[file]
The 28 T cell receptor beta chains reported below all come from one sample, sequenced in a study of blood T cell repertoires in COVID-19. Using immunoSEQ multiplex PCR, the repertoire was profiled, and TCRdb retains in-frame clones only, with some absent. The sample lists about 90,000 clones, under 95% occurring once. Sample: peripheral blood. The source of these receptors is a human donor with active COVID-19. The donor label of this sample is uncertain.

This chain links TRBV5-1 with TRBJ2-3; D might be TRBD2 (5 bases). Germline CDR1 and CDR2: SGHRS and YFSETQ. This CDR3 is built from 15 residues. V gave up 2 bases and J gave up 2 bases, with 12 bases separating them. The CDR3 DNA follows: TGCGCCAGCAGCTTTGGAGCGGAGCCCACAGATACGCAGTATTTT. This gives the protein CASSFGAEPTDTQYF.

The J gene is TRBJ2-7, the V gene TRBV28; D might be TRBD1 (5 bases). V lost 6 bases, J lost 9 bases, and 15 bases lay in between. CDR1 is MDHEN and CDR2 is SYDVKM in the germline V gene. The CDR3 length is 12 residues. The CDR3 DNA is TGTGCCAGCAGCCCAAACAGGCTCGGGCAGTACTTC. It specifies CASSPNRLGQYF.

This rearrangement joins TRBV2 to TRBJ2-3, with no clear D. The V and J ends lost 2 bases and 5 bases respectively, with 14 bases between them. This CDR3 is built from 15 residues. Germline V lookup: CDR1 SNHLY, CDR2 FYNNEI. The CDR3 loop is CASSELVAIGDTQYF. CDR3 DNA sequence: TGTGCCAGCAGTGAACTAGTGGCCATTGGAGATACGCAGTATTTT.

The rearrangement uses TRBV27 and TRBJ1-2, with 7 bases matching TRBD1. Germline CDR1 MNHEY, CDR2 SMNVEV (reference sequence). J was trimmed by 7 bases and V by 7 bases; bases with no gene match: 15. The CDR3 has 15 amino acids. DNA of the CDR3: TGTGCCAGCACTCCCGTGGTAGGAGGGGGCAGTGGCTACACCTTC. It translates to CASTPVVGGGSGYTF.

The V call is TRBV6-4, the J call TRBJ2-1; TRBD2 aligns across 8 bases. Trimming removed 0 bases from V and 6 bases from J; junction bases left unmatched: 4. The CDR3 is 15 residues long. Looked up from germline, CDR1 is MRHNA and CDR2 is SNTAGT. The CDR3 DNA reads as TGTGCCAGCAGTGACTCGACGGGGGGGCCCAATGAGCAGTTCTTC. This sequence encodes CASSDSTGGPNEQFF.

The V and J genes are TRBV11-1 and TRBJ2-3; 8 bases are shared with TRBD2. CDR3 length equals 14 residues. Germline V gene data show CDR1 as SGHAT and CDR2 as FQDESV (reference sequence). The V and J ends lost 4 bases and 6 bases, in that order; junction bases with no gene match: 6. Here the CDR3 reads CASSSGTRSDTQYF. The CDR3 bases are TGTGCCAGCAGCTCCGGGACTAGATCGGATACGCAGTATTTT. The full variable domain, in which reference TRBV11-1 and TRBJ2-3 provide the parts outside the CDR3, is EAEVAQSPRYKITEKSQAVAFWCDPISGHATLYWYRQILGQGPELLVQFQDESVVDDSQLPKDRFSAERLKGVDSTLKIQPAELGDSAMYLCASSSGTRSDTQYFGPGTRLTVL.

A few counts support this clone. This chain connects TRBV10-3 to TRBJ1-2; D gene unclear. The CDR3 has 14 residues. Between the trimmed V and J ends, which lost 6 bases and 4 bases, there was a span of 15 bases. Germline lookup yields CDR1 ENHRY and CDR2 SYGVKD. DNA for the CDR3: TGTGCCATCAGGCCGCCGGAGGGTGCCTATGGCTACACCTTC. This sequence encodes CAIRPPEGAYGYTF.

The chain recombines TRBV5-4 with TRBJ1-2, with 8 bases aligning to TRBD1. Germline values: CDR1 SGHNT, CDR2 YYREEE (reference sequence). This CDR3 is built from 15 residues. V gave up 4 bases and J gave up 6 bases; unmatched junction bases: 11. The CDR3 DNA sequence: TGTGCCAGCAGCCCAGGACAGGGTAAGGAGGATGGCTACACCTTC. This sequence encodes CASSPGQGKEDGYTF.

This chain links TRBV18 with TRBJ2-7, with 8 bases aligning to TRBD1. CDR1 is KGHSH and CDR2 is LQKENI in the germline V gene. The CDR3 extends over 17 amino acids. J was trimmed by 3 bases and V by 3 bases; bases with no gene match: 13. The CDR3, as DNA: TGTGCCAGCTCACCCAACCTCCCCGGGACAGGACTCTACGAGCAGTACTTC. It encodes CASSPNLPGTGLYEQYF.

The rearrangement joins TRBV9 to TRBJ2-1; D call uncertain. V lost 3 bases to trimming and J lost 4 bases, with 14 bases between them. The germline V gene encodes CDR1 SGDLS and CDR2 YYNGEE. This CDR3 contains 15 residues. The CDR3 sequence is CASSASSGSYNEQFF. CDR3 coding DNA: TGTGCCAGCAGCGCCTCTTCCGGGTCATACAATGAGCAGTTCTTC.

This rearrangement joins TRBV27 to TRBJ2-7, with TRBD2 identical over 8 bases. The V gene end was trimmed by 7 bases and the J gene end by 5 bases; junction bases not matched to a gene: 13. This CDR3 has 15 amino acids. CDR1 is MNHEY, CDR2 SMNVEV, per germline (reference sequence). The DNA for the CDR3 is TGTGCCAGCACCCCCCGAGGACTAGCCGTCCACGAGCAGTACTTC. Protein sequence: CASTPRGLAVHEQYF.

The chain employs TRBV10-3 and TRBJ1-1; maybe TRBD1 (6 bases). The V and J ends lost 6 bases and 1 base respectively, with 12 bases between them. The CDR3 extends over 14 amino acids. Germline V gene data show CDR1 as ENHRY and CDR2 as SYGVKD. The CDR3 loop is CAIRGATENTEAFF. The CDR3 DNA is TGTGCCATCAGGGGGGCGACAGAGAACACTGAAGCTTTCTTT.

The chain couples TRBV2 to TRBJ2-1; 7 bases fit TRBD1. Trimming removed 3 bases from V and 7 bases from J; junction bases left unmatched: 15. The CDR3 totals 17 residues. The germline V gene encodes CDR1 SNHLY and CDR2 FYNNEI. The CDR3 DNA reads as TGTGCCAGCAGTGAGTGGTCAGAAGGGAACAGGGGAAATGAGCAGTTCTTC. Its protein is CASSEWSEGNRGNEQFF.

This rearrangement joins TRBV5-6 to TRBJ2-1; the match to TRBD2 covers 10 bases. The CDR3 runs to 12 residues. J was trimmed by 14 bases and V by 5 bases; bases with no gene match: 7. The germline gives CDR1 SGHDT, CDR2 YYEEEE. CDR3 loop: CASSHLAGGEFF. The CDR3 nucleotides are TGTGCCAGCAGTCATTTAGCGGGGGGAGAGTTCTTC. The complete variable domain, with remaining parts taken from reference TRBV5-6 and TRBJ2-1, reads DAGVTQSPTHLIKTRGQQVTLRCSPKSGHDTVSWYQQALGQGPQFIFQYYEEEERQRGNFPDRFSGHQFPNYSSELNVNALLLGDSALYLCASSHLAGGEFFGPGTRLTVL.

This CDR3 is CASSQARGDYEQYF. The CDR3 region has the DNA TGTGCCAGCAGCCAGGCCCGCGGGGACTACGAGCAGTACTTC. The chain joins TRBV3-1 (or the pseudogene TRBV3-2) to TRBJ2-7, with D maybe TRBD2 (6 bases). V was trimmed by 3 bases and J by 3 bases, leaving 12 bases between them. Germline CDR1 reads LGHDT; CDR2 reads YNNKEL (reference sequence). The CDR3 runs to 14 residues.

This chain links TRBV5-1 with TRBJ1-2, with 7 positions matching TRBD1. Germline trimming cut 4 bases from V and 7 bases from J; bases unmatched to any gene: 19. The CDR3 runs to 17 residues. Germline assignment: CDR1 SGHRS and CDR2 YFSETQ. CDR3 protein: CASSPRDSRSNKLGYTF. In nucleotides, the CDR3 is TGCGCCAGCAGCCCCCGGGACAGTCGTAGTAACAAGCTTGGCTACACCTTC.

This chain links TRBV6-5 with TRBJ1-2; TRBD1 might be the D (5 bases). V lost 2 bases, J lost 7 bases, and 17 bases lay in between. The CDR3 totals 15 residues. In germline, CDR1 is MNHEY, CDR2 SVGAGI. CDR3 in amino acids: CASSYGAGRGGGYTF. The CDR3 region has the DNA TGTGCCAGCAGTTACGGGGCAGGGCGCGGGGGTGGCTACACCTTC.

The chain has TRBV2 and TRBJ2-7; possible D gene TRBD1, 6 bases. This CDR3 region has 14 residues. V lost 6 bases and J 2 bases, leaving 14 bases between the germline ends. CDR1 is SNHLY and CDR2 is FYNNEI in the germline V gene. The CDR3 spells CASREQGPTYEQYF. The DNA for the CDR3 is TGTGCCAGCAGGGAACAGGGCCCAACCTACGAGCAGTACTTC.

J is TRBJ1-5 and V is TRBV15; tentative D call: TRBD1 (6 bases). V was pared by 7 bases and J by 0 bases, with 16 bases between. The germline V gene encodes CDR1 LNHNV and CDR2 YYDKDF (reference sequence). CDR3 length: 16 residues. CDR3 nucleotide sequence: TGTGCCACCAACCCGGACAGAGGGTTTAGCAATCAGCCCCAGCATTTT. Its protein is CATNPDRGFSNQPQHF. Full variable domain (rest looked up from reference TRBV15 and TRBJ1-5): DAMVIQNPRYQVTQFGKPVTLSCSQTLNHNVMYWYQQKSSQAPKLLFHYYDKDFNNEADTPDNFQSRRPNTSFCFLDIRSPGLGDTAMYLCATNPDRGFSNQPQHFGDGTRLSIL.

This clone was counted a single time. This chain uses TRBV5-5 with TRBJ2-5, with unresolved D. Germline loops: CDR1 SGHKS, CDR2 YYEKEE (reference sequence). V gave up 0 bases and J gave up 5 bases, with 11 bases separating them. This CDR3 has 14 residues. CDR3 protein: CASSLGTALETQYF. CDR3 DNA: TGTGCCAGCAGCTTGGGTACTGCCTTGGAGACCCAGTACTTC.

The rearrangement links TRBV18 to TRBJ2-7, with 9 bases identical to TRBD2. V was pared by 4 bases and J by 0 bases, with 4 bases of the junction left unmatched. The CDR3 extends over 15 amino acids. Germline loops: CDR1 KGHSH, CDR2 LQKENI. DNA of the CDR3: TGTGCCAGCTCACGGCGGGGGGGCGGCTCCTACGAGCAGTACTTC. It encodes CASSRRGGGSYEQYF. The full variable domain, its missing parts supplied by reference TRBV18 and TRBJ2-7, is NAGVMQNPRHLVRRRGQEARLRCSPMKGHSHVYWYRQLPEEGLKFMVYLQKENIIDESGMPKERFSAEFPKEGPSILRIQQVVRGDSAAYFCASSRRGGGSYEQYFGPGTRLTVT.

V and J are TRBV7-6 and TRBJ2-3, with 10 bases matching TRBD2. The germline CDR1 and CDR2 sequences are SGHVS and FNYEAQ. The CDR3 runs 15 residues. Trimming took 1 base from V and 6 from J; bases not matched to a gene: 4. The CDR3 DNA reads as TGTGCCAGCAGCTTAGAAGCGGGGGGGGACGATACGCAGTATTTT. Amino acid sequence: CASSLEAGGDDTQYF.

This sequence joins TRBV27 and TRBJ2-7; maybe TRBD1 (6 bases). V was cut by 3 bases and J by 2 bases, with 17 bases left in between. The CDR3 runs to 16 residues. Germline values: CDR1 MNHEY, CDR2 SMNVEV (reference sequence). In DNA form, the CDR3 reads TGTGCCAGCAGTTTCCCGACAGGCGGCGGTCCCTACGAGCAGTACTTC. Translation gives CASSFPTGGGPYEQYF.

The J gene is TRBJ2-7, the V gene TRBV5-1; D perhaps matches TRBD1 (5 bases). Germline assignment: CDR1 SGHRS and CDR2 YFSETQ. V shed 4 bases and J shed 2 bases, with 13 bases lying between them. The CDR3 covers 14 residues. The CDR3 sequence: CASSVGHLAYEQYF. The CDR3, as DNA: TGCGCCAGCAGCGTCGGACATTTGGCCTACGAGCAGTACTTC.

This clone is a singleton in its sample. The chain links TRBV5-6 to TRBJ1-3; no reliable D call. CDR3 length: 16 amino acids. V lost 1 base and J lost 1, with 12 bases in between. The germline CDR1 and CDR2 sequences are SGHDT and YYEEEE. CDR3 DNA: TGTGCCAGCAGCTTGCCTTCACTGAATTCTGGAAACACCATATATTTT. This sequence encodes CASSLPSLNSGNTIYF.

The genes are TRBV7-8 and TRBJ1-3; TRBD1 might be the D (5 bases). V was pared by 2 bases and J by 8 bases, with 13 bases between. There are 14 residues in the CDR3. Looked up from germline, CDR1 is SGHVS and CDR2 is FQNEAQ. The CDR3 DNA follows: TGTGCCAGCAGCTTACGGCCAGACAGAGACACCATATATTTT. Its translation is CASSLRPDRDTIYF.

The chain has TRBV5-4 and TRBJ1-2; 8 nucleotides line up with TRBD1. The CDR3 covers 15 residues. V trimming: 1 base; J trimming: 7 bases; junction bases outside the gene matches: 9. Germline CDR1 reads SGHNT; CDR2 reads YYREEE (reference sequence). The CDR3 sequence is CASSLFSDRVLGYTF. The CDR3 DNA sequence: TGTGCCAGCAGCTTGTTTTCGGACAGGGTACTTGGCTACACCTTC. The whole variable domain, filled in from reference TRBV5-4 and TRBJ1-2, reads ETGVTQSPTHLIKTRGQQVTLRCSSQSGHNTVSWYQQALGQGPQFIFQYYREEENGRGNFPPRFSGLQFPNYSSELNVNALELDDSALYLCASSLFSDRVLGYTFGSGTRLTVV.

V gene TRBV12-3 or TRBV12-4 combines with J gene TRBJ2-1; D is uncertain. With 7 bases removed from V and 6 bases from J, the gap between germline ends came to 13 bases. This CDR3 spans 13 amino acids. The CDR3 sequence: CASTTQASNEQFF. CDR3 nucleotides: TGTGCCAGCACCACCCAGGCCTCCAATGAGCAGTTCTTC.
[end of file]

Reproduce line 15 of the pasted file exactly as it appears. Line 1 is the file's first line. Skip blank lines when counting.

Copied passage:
This rearrangement joins TRBV5-6 to TRBJ2-1; the match to TRBD2 covers 10 bases. The CDR3 runs to 12 residues. J was trimmed by 14 bases and V by 5 bases; bases with no gene match: 7. The germline gives CDR1 SGHDT, CDR2 YYEEEE. CDR3 loop: CASSHLAGGEFF. The CDR3 nucleotides are TGTGCCAGCAGTCATTTAGCGGGGGGAGAGTTCTTC. The complete variable domain, with remaining parts taken from reference TRBV5-6 and TRBJ2-1, reads DAGVTQSPTHLIKTRGQQVTLRCSPKSGHDTVSWYQQALGQGPQFIFQYYEEEERQRGNFPDRFSGHQFPNYSSELNVNALLLGDSALYLCASSHLAGGEFFGPGTRLTVL.